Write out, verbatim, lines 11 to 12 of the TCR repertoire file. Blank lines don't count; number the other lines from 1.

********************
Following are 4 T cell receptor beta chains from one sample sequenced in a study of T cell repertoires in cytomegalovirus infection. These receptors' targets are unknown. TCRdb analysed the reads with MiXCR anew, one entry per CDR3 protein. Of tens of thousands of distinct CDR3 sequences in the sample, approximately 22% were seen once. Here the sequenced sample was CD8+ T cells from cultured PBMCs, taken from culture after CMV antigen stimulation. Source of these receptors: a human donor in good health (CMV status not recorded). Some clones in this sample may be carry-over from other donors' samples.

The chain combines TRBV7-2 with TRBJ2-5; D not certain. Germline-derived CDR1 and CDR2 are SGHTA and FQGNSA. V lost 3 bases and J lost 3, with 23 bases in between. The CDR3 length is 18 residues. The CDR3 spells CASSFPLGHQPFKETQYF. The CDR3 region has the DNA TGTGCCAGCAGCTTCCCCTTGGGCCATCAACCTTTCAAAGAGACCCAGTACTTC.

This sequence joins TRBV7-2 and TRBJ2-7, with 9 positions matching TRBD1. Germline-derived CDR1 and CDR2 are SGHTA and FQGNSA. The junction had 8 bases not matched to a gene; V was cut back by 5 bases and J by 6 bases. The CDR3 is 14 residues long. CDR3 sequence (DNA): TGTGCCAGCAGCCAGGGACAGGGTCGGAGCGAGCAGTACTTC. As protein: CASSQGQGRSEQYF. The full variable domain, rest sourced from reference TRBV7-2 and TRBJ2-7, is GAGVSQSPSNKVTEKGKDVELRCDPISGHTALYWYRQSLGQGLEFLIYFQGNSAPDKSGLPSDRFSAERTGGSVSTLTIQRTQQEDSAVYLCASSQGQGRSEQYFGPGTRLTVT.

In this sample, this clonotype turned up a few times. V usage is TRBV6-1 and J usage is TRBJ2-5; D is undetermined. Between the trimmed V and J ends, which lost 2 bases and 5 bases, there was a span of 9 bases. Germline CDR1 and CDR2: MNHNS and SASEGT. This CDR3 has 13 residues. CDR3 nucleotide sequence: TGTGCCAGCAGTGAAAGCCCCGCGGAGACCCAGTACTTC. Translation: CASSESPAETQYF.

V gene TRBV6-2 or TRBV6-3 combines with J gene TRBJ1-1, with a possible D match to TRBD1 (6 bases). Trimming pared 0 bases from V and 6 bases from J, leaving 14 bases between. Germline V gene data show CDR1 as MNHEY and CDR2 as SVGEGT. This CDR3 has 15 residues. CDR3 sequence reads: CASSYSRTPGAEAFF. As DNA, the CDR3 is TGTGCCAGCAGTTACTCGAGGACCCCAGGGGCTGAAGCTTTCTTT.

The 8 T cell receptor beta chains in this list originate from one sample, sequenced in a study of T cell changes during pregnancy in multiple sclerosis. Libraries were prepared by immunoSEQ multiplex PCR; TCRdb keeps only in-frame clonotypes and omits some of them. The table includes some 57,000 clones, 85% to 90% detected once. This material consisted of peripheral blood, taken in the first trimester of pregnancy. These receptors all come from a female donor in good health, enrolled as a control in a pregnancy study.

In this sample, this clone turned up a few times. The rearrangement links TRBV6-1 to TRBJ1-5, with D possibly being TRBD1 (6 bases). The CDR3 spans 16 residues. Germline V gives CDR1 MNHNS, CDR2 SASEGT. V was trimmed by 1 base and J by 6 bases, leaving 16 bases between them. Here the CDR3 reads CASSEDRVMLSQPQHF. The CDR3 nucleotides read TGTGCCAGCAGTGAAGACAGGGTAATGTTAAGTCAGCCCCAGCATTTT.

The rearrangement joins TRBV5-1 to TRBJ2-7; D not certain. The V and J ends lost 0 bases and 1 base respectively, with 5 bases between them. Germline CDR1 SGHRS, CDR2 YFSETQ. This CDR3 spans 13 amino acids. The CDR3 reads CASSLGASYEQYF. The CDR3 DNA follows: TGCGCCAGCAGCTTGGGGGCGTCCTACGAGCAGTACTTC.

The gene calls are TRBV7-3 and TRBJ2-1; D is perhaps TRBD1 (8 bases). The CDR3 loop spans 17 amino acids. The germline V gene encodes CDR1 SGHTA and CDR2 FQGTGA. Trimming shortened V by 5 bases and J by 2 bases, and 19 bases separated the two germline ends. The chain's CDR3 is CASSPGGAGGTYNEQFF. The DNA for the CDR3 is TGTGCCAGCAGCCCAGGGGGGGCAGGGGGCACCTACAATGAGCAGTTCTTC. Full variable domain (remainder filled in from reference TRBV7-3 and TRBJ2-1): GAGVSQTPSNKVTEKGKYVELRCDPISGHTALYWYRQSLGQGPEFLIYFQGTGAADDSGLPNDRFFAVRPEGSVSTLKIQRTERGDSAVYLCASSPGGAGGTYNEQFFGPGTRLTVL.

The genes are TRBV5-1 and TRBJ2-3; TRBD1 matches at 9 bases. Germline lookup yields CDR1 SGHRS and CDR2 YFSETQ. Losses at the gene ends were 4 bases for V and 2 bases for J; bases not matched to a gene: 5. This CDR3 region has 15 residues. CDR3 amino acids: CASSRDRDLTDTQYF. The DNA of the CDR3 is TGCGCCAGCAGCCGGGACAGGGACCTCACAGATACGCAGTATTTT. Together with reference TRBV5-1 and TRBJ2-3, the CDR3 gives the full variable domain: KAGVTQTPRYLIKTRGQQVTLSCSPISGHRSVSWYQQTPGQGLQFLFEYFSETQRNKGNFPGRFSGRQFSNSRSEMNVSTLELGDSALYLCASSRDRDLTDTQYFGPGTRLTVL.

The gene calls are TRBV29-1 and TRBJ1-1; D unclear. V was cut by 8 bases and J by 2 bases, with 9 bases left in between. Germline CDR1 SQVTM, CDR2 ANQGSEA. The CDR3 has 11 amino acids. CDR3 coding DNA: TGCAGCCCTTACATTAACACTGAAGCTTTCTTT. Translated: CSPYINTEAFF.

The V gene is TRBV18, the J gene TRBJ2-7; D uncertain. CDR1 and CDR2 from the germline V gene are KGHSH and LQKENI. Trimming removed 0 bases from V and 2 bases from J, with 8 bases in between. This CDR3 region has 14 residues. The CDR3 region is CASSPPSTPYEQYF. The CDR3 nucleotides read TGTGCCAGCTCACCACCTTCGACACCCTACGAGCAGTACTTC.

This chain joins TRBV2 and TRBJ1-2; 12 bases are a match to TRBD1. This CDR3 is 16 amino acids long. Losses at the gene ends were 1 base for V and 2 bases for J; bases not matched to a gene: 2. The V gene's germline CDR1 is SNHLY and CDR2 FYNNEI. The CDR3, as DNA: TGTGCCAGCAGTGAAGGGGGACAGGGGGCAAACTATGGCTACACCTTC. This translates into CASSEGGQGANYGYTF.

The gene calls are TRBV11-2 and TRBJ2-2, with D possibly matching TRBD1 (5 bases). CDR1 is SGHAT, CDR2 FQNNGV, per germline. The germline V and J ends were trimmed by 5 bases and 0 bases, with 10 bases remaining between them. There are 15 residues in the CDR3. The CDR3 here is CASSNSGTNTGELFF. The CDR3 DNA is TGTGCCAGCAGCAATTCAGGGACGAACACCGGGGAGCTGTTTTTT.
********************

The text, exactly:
The gene calls are TRBV29-1 and TRBJ1-1; D unclear. V was cut by 8 bases and J by 2 bases, with 9 bases left in between. Germline CDR1 SQVTM, CDR2 ANQGSEA. The CDR3 has 11 amino acids. CDR3 coding DNA: TGCAGCCCTTACATTAACACTGAAGCTTTCTTT. Translated: CSPYINTEAFF.

The V gene is TRBV18, the J gene TRBJ2-7; D uncertain. CDR1 and CDR2 from the germline V gene are KGHSH and LQKENI. Trimming removed 0 bases from V and 2 bases from J, with 8 bases in between. This CDR3 region has 14 residues. The CDR3 region is CASSPPSTPYEQYF. The CDR3 nucleotides read TGTGCCAGCTCACCACCTTCGACACCCTACGAGCAGTACTTC.